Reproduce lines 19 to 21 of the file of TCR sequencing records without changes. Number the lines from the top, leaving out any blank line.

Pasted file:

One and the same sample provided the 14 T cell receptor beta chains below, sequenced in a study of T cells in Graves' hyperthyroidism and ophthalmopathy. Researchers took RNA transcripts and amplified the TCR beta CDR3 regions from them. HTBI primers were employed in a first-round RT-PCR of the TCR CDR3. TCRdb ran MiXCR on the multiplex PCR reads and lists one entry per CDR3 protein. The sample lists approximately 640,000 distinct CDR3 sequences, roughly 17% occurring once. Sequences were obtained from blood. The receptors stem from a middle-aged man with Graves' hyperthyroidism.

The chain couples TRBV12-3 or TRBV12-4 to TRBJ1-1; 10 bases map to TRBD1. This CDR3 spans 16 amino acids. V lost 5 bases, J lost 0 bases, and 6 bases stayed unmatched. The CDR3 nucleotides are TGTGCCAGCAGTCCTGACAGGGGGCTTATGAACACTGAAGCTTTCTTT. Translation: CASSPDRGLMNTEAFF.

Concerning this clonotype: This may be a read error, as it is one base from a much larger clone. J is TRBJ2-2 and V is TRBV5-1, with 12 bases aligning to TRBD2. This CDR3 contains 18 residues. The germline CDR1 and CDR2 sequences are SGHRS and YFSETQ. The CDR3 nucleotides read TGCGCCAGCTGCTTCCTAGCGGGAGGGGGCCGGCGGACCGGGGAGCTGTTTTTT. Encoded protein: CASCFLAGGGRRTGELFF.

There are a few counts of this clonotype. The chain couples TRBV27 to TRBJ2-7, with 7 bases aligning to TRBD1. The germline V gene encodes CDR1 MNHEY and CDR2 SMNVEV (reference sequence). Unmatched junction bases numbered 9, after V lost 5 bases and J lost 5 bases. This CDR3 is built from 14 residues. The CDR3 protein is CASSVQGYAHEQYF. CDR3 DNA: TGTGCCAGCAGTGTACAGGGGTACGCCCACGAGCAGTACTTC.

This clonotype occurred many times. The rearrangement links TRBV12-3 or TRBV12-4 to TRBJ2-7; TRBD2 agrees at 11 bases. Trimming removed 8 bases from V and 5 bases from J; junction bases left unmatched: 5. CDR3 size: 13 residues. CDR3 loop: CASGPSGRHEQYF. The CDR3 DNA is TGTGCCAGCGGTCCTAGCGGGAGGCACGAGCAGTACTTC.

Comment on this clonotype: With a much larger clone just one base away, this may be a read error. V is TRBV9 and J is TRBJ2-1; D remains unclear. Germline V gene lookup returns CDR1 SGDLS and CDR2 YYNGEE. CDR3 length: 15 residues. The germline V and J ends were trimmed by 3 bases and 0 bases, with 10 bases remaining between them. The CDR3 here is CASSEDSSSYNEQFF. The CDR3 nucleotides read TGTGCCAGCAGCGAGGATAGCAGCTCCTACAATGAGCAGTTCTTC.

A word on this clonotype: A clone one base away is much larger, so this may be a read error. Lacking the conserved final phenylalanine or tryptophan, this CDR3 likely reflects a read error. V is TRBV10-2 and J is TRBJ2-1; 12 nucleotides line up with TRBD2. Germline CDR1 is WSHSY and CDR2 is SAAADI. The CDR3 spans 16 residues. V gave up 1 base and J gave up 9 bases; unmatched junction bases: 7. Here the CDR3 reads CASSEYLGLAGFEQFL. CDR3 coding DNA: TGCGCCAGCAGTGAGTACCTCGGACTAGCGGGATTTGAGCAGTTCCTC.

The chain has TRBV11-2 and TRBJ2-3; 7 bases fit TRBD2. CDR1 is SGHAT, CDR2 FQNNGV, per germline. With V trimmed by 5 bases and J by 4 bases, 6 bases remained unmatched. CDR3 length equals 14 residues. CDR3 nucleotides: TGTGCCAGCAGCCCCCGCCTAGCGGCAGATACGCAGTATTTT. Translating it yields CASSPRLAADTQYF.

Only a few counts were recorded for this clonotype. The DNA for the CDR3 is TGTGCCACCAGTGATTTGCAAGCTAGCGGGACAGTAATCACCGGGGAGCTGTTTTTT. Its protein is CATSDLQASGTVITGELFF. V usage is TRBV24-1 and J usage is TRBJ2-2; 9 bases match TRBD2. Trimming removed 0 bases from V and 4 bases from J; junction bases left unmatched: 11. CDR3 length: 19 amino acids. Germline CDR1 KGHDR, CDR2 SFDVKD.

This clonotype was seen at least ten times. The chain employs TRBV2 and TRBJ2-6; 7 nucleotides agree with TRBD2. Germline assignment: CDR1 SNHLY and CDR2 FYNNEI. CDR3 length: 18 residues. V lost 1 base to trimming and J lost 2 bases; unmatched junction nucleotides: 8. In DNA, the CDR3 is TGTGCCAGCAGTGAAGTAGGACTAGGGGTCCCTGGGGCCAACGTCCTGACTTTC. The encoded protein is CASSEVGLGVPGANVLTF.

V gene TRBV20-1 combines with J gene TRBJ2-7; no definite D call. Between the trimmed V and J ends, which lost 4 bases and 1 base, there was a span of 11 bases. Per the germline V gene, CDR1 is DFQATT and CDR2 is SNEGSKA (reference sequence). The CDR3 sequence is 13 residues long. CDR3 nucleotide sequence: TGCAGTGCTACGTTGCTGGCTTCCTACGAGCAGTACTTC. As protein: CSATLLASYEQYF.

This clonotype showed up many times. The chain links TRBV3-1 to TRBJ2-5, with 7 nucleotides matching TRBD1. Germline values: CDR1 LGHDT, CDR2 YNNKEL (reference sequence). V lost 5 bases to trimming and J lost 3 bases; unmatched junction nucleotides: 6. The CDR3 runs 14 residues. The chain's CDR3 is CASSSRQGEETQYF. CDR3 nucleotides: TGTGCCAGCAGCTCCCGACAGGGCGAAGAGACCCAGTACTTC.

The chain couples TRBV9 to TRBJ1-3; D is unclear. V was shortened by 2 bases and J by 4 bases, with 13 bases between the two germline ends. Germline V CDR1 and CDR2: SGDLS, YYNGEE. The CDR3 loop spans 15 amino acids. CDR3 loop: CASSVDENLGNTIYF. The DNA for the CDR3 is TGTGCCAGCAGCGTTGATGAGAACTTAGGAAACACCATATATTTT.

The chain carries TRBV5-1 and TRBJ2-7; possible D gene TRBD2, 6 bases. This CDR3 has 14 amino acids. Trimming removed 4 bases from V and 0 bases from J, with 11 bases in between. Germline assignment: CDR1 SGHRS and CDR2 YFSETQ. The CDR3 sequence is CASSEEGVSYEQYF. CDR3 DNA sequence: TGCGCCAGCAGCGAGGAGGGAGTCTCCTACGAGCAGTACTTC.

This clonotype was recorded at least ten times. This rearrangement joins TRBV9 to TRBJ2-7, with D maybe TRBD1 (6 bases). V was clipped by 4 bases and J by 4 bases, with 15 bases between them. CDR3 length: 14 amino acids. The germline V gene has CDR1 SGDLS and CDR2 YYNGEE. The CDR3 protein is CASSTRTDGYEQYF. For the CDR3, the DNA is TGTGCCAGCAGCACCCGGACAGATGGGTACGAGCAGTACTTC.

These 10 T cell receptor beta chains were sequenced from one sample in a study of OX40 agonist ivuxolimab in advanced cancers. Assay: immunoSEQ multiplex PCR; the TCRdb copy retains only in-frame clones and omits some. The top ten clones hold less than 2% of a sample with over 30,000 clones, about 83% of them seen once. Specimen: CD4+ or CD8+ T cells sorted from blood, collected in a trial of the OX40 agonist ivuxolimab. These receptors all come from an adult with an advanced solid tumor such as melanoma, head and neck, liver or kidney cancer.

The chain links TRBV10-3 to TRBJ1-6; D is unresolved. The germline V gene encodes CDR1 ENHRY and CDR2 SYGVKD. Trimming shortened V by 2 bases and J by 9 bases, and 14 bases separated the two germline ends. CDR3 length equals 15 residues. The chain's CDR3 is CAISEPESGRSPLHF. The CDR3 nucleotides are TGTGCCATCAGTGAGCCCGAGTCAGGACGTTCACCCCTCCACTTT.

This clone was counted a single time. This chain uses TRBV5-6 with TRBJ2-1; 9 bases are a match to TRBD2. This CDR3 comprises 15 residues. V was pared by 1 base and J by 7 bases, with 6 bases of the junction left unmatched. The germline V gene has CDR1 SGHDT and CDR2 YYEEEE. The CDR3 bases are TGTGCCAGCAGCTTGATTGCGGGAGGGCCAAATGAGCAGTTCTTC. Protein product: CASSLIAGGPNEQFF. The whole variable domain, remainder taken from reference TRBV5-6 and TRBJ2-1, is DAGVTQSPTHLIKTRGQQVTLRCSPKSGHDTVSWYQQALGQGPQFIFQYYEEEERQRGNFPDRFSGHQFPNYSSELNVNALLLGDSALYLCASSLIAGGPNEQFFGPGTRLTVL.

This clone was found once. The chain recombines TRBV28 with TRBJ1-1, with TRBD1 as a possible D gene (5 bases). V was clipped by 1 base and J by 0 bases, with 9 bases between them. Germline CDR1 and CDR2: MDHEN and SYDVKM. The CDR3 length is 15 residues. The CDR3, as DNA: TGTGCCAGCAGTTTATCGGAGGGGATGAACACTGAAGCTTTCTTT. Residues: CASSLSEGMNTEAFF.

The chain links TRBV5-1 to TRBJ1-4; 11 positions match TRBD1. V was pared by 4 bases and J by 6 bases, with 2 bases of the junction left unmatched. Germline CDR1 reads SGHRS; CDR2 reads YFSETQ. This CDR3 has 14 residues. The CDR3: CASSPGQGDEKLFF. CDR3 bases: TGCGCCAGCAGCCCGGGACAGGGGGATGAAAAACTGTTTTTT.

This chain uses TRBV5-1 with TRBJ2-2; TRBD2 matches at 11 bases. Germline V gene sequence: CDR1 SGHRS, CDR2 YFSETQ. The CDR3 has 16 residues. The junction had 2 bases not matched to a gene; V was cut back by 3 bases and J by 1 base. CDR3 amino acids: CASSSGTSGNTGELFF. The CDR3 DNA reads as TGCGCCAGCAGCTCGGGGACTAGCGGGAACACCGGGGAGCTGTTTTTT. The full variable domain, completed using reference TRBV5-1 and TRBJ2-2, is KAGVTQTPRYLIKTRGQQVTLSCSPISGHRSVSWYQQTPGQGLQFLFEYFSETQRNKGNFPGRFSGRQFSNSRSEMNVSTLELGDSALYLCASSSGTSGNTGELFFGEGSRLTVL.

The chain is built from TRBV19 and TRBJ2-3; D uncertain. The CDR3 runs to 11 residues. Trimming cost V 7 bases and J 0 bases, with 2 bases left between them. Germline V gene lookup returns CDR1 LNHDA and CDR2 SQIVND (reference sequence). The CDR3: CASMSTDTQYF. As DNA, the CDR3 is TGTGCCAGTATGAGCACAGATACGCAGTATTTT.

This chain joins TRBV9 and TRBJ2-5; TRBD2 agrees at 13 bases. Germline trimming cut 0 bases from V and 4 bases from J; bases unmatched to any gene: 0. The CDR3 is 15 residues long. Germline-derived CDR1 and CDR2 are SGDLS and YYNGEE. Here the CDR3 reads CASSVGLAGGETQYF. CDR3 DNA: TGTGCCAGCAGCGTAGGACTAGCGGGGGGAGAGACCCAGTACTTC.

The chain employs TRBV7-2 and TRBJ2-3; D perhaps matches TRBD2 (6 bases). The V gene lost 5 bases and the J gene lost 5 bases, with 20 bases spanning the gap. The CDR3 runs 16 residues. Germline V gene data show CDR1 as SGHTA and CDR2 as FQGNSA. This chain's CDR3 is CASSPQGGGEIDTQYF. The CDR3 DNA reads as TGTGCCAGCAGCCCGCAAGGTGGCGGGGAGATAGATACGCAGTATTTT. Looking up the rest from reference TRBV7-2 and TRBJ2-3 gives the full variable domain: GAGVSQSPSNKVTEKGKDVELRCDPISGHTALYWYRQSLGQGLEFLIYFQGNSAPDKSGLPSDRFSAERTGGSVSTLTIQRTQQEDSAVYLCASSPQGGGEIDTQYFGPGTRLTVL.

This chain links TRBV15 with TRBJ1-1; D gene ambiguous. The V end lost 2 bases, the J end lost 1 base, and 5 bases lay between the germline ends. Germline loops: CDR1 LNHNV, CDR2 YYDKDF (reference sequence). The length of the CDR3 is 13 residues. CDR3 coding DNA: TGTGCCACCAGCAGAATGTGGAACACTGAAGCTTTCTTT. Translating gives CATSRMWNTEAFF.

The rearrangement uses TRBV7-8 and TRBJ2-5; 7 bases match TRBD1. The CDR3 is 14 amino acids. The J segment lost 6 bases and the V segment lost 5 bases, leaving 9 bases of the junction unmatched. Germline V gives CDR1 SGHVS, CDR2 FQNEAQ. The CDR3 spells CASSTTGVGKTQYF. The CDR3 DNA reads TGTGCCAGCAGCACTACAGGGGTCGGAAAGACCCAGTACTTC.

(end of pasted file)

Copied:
This clone was found once. The chain recombines TRBV28 with TRBJ1-1, with TRBD1 as a possible D gene (5 bases). V was clipped by 1 base and J by 0 bases, with 9 bases between them. Germline CDR1 and CDR2: MDHEN and SYDVKM. The CDR3 length is 15 residues. The CDR3, as DNA: TGTGCCAGCAGTTTATCGGAGGGGATGAACACTGAAGCTTTCTTT. Residues: CASSLSEGMNTEAFF.

The chain links TRBV5-1 to TRBJ1-4; 11 positions match TRBD1. V was pared by 4 bases and J by 6 bases, with 2 bases of the junction left unmatched. Germline CDR1 reads SGHRS; CDR2 reads YFSETQ. This CDR3 has 14 residues. The CDR3: CASSPGQGDEKLFF. CDR3 bases: TGCGCCAGCAGCCCGGGACAGGGGGATGAAAAACTGTTTTTT.

This chain uses TRBV5-1 with TRBJ2-2; TRBD2 matches at 11 bases. Germline V gene sequence: CDR1 SGHRS, CDR2 YFSETQ. The CDR3 has 16 residues. The junction had 2 bases not matched to a gene; V was cut back by 3 bases and J by 1 base. CDR3 amino acids: CASSSGTSGNTGELFF. The CDR3 DNA reads as TGCGCCAGCAGCTCGGGGACTAGCGGGAACACCGGGGAGCTGTTTTTT. The full variable domain, completed using reference TRBV5-1 and TRBJ2-2, is KAGVTQTPRYLIKTRGQQVTLSCSPISGHRSVSWYQQTPGQGLQFLFEYFSETQRNKGNFPGRFSGRQFSNSRSEMNVSTLELGDSALYLCASSSGTSGNTGELFFGEGSRLTVL.